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Hydrogen production from formic acid decomposition at room temperature AgPd@Pd/TiO2 core–shell nanocatalyst prepared by microwave heating



*Corresponding author

1. International Education and Research Center of Carbon Resources, Kyushu University, 6-1 Kasuga-Koen, Kasuga, 816-8580 Japan

2. Institute for Materials Chemistry and Engineering, Kyushu University, 6-1 Kasuga-Koen, Kasuga, 816-8580 Japan

3. Department of Applied Science for Electronics and Materials, Graduate School of Engineering Sciences, Kyushu University, 6-1 Kasuga-Koen, Kasuga, 816-8580 Japan


Formic acid (FA: HCOOH) has attracted attention as a liquid fuel for use in hydrogen fuel cells because it has high energy density and it can be handled safely. For hydrogen production from FA decomposition at room temperature, novel AgPd@Pd core–shell nanocatalysts supported on TiO2 nanoparticles were prepared using microwave (MW) heating. The best hydrogen production rate, 46.03 L g-1 h-1, was obtained using Ag93Pd7@Pd/TiO2 at 27°C. Based on negative chemical shifts of Pd peaks found in XPS data, the enhancement of catalytic activity of AgPd@Pd particles in the presence of TiO2 was explained by the strong electron-donating effects of TiO2 + CO2.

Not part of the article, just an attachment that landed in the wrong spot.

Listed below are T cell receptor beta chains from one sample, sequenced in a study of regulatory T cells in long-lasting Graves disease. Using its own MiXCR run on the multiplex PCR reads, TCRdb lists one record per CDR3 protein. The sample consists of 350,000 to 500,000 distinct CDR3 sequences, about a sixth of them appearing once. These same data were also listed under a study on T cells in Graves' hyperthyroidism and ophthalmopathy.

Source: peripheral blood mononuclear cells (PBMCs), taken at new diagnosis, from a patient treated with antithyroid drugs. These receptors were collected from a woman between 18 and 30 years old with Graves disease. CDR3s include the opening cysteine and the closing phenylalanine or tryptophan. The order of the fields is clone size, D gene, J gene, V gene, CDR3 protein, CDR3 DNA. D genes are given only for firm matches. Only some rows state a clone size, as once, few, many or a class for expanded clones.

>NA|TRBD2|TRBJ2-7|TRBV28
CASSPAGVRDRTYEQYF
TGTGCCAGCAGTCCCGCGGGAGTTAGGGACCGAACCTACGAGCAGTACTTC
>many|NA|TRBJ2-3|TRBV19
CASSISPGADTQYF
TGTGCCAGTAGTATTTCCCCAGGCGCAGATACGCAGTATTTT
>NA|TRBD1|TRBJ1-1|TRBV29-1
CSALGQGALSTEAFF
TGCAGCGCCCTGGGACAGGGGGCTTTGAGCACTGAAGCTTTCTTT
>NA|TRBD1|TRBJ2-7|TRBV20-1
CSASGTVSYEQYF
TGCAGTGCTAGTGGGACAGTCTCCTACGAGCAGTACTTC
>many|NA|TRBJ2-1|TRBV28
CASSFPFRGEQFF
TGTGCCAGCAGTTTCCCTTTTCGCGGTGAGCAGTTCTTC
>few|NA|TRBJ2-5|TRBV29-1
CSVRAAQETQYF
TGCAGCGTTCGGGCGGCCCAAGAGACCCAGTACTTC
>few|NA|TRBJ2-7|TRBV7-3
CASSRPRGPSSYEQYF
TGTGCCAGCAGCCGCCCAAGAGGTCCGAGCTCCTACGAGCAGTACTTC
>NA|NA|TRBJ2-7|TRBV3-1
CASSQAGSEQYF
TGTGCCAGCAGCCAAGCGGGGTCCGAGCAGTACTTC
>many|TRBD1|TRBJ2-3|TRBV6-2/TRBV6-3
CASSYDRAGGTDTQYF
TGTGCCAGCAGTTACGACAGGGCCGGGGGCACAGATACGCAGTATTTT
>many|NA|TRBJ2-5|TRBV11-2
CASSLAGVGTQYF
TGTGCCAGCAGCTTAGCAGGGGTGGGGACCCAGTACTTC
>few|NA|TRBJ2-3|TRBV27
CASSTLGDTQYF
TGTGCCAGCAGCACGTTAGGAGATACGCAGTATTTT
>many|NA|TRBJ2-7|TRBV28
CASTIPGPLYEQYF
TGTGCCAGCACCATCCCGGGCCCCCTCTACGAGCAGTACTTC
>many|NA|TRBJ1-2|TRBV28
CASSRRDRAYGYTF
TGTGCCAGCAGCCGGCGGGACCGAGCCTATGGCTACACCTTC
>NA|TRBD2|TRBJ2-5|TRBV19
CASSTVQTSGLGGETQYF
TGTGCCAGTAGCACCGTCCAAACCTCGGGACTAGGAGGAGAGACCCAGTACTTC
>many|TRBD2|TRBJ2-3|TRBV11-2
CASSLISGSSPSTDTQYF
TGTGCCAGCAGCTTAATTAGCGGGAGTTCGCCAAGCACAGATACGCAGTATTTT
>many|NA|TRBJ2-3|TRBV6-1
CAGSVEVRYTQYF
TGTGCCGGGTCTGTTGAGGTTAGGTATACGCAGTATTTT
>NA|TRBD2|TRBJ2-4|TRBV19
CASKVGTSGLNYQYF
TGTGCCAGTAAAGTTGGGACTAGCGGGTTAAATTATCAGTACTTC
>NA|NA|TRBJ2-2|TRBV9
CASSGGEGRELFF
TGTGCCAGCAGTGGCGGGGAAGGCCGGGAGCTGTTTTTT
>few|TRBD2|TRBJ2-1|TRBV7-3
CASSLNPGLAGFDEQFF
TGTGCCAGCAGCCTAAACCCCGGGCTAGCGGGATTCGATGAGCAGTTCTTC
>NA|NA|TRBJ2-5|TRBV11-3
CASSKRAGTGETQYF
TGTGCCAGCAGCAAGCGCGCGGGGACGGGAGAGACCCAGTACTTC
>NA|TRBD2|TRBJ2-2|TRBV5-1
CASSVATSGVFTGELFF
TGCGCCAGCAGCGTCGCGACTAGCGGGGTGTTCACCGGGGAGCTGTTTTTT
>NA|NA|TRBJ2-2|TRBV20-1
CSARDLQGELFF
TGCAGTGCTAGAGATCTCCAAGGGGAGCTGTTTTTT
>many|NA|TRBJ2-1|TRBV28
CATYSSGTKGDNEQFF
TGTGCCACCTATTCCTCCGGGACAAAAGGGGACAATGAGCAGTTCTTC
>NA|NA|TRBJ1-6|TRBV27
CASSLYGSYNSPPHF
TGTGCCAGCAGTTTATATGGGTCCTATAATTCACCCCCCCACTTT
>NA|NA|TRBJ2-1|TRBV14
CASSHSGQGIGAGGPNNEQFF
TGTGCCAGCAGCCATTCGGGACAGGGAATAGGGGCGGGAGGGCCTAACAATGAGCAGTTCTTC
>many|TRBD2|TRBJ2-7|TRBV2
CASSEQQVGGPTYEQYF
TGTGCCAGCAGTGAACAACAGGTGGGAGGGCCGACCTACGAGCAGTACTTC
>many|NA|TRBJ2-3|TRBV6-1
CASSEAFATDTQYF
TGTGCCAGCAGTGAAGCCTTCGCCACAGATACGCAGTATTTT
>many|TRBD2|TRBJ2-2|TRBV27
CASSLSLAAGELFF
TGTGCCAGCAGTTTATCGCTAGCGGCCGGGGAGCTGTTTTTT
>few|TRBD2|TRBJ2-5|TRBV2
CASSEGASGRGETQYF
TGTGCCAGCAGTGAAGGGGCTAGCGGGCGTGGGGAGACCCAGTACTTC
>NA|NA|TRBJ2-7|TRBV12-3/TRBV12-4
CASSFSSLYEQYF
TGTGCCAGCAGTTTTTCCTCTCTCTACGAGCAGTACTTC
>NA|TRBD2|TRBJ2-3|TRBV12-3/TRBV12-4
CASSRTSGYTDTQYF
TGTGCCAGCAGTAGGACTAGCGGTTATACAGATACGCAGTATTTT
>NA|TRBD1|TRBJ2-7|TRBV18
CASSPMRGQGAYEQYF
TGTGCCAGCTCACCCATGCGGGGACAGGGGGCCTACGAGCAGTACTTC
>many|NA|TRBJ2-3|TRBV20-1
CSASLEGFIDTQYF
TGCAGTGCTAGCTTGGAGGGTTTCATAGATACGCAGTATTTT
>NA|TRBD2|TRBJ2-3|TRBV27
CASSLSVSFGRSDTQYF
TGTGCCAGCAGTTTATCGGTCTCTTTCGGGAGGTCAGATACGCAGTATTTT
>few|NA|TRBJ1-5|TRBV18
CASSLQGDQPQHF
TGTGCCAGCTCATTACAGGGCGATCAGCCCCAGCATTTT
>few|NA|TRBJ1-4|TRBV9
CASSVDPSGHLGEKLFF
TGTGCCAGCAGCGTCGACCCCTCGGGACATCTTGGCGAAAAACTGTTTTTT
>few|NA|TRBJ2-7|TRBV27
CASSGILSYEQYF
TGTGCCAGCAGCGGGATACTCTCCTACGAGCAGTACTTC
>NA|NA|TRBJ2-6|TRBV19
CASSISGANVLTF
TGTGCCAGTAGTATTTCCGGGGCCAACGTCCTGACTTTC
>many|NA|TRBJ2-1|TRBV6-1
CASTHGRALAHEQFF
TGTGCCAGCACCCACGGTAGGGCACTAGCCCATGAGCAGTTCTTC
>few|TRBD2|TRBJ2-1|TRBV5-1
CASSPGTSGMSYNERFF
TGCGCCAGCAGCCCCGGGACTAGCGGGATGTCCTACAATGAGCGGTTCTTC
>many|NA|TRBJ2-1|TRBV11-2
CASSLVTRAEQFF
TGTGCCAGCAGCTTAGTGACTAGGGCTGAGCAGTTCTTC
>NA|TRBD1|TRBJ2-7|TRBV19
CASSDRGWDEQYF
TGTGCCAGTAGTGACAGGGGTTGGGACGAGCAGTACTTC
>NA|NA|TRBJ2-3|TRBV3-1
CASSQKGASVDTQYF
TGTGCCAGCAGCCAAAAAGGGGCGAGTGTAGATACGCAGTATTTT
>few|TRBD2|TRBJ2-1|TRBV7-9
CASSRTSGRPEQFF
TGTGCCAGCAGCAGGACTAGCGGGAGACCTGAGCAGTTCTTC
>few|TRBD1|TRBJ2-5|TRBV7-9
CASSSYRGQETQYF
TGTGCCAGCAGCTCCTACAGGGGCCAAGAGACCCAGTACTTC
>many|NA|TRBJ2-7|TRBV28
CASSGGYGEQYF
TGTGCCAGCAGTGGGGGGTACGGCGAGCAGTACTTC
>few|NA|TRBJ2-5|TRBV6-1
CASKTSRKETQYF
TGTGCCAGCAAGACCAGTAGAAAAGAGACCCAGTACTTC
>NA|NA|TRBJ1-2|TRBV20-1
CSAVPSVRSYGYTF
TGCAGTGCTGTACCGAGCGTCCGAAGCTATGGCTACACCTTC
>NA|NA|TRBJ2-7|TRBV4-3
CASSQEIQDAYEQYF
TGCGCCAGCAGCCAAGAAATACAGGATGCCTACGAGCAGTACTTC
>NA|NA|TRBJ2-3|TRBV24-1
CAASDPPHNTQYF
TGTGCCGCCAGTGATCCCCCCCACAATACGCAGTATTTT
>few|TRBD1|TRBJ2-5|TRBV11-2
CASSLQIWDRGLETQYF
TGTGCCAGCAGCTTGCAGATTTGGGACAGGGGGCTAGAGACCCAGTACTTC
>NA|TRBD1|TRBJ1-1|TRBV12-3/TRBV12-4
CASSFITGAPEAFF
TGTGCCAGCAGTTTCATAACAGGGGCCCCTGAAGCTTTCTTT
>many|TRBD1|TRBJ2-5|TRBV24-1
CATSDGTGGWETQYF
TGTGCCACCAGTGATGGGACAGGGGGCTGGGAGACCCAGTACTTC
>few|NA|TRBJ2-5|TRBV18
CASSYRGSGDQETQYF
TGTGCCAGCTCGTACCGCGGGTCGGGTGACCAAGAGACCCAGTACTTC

Hydrogen gas (H2) has been anticipated for use as a clean energy resource that can replace fossil fuels. However, at ordinary temperatures and normal pressures, H2 is in a gaseous state, which is not compatible with storage in a small space. This constraint limits the miniaturization of efficient hydrogen production systems for mobile applications. To resolve this difficulty, a technique must be developed to extract H2 instantly from liquid fuels on a small scale. As such a liquid fuel, FA with low toxicity has attracted great attention because its liquid volume is only about 1/400 of H2 gas volume at room temperature, and because it is produced by a combination of CO2 and H2O with irradiation by sunlight (1). Extensive experimental and theoretical studies have been conducted to develop metallic catalysts for hydrogen production from FA decomposition (2−13).

Among the transition metal series tested for FA decomposition in the aqueous phase, Pd is the most active element (14). However, the initial decomposition rate of FA remains very poor, even when using small (3.2 nm) Pd nan ...

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